Crickets

The fire-like leaves of an aged oak rustled above Polly’s head as she lay watching clouds carried by the wind. Blue sky and the birds overhead — mockingbirds she thought — the sun dappled prairie that stretched beyond her forever, like a sheet of paper she could write her life on. This was her childhood playground. It had been years since she’d been here, she’d never really intended to come back, and now she was. Now she was laying in the same place she ‘d spent almost every afternoon as a girl. The same place where she’d seen him fall.

The memory crashed to the front of her brain like a truck to a brick wall. Tanner staring at her through the tree’s limbs, backlit by the noonday sun. Smiling. He had the most beautiful smile. White teeth, crooked on the bottom, his lips pink and soft. He always wore chapstick.

She closed her eyes, banishing his image from her mind. This was why she didn’t want to come back here. She stood up, brushing the debris from the ground off her jeans and straightening the hem of her denim button down. Clothes she’d uncovered in the attic of the house. Boxes of her mothers things, from the years before her mother stopped trying, stopped keep up the appearance of a woman who cared.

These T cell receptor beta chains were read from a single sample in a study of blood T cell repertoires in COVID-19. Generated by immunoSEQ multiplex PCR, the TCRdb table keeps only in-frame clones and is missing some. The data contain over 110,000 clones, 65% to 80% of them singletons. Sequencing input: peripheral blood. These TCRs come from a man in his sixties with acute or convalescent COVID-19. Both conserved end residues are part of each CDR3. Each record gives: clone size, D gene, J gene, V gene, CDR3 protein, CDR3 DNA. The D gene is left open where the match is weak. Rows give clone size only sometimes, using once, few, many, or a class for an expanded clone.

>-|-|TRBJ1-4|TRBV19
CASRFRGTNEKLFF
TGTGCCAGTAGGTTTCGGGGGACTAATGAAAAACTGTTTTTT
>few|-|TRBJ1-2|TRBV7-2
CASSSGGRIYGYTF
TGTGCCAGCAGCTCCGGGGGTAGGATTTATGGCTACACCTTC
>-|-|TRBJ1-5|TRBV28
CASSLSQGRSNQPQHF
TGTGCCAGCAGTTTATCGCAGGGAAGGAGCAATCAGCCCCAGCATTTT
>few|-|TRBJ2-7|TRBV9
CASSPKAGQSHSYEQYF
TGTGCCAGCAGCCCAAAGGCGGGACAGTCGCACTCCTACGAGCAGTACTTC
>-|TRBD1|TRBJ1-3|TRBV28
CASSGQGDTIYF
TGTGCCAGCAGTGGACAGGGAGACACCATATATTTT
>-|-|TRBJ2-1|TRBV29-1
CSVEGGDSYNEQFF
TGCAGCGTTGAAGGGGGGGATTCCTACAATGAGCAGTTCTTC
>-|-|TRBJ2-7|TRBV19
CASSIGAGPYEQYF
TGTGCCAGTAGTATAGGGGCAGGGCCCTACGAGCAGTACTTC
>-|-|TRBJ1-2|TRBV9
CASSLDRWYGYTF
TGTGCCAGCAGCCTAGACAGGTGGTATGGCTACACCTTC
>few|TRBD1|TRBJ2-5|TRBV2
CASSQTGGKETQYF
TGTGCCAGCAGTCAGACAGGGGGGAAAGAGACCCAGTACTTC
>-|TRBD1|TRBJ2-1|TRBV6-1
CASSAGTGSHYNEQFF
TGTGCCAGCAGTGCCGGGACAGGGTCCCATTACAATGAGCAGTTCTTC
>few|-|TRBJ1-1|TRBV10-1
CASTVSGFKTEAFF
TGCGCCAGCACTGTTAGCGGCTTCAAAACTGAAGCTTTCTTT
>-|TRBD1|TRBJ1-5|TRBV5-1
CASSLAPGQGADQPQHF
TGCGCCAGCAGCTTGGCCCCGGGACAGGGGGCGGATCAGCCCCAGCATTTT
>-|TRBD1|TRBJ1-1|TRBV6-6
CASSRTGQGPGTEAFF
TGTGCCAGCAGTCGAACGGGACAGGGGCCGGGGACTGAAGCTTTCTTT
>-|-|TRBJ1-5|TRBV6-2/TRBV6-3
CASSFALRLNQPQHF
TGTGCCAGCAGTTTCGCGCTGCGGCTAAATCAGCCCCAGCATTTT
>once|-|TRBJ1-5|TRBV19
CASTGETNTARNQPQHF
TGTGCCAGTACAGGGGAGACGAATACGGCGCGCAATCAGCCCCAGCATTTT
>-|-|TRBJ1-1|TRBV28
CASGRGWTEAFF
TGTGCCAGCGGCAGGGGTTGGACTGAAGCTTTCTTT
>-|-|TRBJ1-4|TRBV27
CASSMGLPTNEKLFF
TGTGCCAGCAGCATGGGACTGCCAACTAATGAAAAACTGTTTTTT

Polly had spent her entire life trying to get away from the truth, one that ended a life she loved more than her own. She’d wandered around. She’d had meaningless flings with tall, dark, northerners who talked about Faust and Niche. She’d made herself a medallion wearer, two years now, sober and sulking. She’d liked the feeling of a motor buzzing her away from his sandy blonde hair. Or how the boys in New Hampshire had all complimented her accent and the freckles made from too much time in the sun.

The truth was, Polly had enjoyed the distance, but then her trek was halted. Her mother had finally given up completely, the war she’d fought with a man Polly was supposed to call “Daddy” had ended, and it had been accompanied by a loaded shot gun. But what could Polly have done about that? She hugged herself, the smell of her mother’s perfume in her nose somehow, and she felt a tear squeeze into the corner of her eye. She could have done more than she wanted to admit, but she couldn’t with his memory hanging onto her like a barnacle.